It is very important to protect swollen areas from additional pressure, injury and extreme temperatures.Skin lesions over the edema take a long time to heal and are susceptible to infections.

When you need to seek immediate medical attention:

  • Swelling in only one leg (possible sign of deep vein thrombosis),
  • Pain in swollen parts of the body,
  • Redness or a feeling of intense warmth in the area of ​​edema,
  • If an open wound formed,
  • Shortness of breath (a possible sign of heart failure) appeared.

If you are worried about puffiness, contact the therapist at the Persomed clinic.We are always guided by our main principle – not just to relieve the patient of symptoms, but to find and cure the root cause of the disorders.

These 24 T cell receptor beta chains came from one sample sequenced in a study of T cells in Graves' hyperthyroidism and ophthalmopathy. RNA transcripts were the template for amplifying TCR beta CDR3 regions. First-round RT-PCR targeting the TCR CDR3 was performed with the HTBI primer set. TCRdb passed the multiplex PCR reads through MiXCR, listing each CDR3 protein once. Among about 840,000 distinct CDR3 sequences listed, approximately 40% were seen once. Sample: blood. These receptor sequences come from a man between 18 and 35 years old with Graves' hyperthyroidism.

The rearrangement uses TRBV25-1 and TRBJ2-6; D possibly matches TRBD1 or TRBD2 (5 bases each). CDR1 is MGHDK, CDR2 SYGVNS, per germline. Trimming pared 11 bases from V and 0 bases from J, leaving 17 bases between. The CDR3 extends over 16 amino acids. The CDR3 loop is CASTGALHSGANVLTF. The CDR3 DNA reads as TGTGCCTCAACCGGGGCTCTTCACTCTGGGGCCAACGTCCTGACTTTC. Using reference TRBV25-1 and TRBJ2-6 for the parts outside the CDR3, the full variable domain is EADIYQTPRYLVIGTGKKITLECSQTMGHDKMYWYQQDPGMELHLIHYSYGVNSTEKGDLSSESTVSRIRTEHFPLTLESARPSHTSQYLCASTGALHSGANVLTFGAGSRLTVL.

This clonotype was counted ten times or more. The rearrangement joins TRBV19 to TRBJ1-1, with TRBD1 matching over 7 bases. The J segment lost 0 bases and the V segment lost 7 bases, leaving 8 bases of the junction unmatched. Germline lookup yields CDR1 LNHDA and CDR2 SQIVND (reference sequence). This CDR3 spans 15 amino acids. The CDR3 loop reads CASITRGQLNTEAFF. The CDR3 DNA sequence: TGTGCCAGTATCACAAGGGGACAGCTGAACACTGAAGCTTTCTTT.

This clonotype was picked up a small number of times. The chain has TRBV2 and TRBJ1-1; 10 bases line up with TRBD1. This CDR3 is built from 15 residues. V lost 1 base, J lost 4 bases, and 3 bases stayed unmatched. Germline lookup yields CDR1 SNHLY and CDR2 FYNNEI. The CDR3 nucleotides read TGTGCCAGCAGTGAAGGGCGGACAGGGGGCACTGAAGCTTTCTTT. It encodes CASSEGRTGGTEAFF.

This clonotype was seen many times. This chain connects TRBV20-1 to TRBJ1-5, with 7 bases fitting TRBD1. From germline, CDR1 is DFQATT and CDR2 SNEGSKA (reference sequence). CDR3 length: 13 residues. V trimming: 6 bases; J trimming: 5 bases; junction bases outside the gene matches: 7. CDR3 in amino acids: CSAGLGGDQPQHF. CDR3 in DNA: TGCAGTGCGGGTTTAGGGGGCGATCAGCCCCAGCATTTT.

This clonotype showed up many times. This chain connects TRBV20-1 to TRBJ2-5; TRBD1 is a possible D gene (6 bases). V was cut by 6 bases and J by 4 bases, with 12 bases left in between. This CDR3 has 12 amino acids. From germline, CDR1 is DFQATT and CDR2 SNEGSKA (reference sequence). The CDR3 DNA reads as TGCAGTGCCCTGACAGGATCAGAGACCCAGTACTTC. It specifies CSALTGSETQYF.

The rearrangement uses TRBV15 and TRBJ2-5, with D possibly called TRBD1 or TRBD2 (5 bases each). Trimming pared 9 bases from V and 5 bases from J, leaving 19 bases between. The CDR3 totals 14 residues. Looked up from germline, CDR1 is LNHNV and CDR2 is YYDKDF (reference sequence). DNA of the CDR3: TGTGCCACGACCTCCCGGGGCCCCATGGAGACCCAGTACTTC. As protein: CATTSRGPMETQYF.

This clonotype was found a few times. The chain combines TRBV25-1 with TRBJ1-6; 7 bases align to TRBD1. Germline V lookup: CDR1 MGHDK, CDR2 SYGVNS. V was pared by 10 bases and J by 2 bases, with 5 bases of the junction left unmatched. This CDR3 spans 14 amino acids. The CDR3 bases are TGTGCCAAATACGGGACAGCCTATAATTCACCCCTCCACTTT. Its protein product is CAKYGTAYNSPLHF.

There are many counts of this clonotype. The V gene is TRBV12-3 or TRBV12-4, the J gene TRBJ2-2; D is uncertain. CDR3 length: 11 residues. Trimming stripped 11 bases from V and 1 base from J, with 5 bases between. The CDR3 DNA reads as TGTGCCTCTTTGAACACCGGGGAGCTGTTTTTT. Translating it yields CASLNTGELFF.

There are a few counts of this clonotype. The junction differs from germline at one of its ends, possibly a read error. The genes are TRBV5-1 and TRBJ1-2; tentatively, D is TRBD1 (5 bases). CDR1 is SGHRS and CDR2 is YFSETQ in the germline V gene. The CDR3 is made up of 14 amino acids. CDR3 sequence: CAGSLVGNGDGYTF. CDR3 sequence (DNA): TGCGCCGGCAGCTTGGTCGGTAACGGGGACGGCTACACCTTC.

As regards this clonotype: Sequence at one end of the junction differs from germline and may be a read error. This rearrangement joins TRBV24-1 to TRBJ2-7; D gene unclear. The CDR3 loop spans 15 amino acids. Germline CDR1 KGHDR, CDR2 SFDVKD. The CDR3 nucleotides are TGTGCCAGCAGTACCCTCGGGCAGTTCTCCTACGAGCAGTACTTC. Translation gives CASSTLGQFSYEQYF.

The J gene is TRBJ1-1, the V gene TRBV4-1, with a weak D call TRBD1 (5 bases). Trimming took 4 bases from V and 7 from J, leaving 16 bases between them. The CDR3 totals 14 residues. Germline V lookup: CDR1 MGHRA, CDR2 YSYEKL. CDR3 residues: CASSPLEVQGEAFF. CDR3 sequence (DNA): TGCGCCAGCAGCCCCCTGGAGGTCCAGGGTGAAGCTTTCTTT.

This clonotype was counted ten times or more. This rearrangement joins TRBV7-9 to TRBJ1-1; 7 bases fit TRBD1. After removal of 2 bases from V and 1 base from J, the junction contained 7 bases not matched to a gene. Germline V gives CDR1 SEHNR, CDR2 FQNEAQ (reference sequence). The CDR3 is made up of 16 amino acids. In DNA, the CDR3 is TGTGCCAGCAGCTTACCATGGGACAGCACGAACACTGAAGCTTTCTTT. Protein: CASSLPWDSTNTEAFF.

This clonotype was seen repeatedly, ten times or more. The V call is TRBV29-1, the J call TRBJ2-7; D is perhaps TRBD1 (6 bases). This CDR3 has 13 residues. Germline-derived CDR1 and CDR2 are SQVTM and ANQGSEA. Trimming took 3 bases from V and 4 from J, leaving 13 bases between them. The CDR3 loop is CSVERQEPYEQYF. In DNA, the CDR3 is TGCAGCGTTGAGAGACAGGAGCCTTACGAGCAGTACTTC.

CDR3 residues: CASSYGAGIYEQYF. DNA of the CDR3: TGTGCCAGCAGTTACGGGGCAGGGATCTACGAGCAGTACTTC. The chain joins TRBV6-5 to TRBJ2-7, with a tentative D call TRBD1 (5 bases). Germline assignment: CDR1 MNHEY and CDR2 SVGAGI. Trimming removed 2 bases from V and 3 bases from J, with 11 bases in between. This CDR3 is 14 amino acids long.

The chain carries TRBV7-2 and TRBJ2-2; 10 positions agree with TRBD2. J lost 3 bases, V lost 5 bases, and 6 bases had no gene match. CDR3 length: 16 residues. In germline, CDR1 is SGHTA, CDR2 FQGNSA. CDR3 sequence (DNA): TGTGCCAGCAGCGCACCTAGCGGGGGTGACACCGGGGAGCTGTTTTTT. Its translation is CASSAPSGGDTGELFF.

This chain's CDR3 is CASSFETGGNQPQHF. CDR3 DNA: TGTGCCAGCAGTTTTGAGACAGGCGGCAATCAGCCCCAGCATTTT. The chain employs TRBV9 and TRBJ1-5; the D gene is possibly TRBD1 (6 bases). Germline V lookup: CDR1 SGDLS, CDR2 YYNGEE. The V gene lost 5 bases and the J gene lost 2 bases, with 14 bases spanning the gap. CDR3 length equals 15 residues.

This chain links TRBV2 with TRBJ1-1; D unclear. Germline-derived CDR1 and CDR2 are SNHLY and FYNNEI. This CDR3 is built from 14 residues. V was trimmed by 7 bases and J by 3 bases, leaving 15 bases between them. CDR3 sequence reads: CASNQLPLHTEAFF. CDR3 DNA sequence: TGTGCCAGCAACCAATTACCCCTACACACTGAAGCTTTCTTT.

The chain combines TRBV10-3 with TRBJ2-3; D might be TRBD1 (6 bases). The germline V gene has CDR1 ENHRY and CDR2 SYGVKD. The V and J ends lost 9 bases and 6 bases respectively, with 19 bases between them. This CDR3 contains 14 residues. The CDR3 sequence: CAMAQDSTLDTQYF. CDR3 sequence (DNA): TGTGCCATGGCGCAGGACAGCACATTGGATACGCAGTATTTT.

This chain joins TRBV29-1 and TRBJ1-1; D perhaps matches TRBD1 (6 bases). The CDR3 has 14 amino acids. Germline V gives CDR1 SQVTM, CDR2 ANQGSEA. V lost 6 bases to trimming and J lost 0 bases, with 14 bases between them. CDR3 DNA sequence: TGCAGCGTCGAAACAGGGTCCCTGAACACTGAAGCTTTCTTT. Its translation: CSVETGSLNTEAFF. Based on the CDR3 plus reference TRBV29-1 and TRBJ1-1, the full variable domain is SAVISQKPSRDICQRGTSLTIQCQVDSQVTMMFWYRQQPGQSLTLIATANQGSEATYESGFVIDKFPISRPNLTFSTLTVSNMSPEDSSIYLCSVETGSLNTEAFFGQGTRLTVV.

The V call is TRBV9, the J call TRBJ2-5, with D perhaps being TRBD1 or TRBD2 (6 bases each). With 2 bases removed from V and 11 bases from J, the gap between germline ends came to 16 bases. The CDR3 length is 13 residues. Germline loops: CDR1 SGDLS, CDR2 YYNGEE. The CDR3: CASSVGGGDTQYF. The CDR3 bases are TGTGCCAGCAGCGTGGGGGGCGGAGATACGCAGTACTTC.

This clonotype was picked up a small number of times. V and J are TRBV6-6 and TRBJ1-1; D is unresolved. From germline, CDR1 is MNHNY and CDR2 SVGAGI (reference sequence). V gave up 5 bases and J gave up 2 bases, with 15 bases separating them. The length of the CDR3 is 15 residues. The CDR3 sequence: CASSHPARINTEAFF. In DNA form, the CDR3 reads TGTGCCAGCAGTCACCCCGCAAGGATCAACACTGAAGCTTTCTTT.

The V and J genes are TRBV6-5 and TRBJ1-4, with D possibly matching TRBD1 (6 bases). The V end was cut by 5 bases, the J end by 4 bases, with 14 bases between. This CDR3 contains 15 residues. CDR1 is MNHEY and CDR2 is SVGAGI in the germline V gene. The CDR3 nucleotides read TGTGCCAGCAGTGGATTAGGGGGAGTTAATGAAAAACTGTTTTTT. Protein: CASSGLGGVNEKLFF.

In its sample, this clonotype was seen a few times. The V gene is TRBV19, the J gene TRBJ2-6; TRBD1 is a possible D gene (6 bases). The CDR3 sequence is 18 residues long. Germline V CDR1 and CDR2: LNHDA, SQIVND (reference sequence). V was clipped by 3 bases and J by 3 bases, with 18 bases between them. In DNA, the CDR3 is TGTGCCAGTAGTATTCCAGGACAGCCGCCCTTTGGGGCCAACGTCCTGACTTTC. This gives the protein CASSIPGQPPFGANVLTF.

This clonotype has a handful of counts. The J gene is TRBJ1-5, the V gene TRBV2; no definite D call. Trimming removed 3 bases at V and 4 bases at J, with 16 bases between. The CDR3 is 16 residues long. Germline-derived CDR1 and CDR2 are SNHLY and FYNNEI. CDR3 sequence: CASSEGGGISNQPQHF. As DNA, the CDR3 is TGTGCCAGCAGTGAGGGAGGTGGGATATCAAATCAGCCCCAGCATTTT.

1. Edema, Cleveland Clinic,
  2. Edema, Mayo Clinic,
  3. Oedema (Swelling), Patient.info,
  4. Patient education: Edema (swelling) (Beyond the Basics), UpToDate,
  5. Lymphedema, Mayo Clinic.

Trophic ulcers

Venous and arterial trophic ulcers of the lower extremities

Trophic ulcers are usually associated with damage to the skin in the lower leg, just above the ankle.They occur in 1 person in 1000 in Europe, more often in older people (20 in 1000), whose age is closer to 80 years.

In 80% of cases, trophic ulcers develop due to venous insufficiency, while diseases of arterial or mixed etiology account for only 20%. If not properly managed, the ulcer can progress to a chronic wound that requires longer treatment (6 months or more) and is characterized by a high recurrence rate.

What are trophic venous ulcers of the lower extremities?